Aside from pain relief; however, many opioid drugs also produce intense feelings of euphoria. When injected or smoked, heroin and fentanyl reach the brain very quickly. The drug molecules bind with opioid receptors in several brain regions, including the reward pathway. The result is large spikes in dopamine due to opioids inhibiting GABA, and thus increasing dopamine. However, tolerance quickly develops, requiring larger and larger doses to achieve the same effect. This ultimately leads to a vicious cycle of continuing drug use for many individuals.

Acute effects. In addition to elevated mood and euphoria, commonly used opioids also have several acute effects. Among the milder effects are flushing of the skin, dry mouth, nausea and vomiting, and drowsiness. However, what makes opioids especially dangerous is their ability to depress breathing. Breathing is regulated by structures located at the back of the brain. At high doses, opioids will bind to neurons in these areas and can dramatically slow breathing. In an overdose, breathing will cease and lead to hypoxia (lack of oxygen to the brain), which can cause death. If provided in time, the medications naloxone and naltrexone, which are opioid antagonists, can quickly reverse these effects.

Chronic effects. The health effects of chronic opioid use often depend on the route of administration used. Heroin often leads to constipation and sleep problems in most users. However, for those who smoke the drug, lung illness can also occur. For IV drug administration, damage to veins, blood vessels and organs can occur due to bacterial infections as well as contamination of the drug itself. Furthermore, the lifestyle of IV drug use is associated with poor physical and mental health. Sharing needles dramatically enhances the risk of acquiring bloodborne diseases (e.g., HIV). Lastly, opioid users often are more likely to suffer from mental health disorders, including depression and suicidal ideation.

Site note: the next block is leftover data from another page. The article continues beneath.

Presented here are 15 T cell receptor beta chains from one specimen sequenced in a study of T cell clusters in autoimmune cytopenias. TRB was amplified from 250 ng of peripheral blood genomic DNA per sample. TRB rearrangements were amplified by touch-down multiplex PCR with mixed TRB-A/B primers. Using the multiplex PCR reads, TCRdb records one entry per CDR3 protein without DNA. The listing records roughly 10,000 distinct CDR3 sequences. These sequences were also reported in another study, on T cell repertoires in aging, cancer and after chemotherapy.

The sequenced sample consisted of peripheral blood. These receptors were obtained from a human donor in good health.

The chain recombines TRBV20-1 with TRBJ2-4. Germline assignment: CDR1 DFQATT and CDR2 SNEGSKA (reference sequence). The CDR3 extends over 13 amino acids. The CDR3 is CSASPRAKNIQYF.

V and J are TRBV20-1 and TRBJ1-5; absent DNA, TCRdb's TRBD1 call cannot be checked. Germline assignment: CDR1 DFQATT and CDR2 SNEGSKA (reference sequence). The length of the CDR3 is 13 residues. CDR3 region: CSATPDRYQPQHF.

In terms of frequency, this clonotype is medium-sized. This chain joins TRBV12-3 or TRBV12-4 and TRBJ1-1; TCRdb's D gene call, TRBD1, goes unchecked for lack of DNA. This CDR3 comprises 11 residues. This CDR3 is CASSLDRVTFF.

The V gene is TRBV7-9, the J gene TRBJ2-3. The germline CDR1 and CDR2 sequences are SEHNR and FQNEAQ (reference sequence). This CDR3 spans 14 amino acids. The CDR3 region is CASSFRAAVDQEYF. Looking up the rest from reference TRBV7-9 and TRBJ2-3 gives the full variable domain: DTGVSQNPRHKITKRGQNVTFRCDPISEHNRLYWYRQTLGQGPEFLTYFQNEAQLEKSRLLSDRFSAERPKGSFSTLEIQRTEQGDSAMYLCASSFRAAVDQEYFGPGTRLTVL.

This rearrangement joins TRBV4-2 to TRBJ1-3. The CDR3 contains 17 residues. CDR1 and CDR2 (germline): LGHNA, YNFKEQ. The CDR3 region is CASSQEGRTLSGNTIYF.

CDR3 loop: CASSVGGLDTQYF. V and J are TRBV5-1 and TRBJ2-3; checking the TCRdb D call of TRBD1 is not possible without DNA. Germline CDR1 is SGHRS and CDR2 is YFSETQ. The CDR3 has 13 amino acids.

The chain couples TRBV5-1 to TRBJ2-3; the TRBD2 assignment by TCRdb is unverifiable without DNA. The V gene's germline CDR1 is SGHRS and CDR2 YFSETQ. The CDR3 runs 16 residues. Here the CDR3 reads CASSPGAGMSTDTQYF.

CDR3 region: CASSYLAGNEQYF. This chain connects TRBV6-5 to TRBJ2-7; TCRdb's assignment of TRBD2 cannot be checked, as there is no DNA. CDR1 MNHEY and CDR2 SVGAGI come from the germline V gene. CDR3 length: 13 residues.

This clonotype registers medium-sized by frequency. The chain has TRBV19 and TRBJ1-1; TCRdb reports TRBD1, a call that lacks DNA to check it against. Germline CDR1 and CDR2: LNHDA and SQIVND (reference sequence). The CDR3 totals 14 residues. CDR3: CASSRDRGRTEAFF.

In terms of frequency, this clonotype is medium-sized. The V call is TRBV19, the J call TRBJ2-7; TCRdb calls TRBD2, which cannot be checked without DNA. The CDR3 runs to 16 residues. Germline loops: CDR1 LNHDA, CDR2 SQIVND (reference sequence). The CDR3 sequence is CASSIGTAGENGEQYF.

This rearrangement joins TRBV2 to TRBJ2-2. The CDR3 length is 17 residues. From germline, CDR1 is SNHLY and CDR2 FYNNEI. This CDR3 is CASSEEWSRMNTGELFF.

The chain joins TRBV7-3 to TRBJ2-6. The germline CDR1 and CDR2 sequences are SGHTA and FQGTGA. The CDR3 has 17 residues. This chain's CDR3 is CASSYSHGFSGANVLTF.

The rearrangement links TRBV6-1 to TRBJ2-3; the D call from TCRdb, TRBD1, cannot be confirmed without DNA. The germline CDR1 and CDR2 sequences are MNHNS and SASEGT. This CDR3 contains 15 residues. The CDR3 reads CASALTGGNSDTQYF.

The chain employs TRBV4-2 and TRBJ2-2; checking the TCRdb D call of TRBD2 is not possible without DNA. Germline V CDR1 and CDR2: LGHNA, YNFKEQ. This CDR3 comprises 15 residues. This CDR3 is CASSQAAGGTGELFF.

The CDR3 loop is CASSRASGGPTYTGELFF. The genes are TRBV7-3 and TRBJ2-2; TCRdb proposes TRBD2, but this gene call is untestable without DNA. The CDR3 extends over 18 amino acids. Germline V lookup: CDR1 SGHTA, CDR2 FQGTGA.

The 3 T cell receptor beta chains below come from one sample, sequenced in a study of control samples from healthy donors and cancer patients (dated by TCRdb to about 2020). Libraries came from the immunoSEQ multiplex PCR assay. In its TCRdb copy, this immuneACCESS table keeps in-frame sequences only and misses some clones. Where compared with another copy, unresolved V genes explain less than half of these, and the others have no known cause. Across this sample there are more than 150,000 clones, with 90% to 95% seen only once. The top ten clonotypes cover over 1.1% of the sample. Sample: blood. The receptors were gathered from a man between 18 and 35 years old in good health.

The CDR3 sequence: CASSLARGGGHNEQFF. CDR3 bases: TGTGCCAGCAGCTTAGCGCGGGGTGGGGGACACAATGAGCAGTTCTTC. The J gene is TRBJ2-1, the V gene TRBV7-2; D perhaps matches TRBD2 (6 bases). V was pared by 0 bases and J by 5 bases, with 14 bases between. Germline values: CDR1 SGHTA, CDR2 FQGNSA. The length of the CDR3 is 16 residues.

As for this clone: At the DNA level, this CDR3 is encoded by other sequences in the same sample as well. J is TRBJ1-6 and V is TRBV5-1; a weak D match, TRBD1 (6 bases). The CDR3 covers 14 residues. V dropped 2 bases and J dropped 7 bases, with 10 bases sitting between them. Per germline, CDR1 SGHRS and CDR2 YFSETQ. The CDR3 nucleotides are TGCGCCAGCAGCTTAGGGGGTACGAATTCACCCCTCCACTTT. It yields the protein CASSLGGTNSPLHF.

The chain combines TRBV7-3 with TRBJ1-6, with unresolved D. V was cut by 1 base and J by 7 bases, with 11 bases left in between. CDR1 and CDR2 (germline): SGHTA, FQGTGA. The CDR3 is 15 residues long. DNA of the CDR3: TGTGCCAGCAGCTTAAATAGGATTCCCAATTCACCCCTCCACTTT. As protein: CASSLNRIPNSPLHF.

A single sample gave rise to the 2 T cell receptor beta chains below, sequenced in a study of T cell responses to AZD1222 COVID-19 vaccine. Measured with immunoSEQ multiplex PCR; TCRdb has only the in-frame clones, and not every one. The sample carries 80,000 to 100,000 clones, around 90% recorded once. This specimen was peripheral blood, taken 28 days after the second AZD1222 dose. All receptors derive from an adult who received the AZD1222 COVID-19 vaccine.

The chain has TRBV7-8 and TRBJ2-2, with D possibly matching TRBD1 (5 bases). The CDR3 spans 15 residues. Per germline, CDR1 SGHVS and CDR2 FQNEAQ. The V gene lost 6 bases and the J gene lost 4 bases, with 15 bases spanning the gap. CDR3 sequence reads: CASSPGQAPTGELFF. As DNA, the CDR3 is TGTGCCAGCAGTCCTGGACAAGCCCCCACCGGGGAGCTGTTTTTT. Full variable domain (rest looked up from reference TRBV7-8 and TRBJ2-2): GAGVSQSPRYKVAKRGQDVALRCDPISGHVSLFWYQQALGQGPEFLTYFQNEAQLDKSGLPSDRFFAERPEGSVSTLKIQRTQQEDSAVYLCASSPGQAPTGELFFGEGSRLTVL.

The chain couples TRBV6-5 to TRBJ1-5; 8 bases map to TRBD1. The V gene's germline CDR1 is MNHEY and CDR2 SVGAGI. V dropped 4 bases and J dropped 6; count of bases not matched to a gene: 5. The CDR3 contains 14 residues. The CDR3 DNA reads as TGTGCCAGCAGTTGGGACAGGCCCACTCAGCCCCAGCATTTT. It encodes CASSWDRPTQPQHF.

Addiction potential. Along with cocaine, opioids like heroin and fentanyl are considered to have among the highest potential for addiction. Some people take opioids for medical reasons and can become dependent, especially after they develop tolerance to lower doses of the drug. This creates a dilemma between properly managing pain vs. avoiding longer-term use. Illicit use, such as with heroin or fentanyl, often results in addiction due to their potent effects on the reward system. Methadone is a synthetic opioid that is an effective substitute for heroin and fentanyl but without the same euphoric effects. It can be provided orally in a drink first thing in the morning and lasts a whole day. This allows the individual to manage withdrawal symptoms and to function in their everyday life. Lastly, treatment for opioid addiction normally involves detoxification, other opioid medications to help reduce craving, and cognitive-behavioral therapy.

That’s it for today; in tomorrow’s lesson, we are going to discuss hallucinogens. See you tomorrow!

 

Recommended book

Dreamland the True Tale of America’s Opiate Epidemic by Sam Quinones

 

Share with friends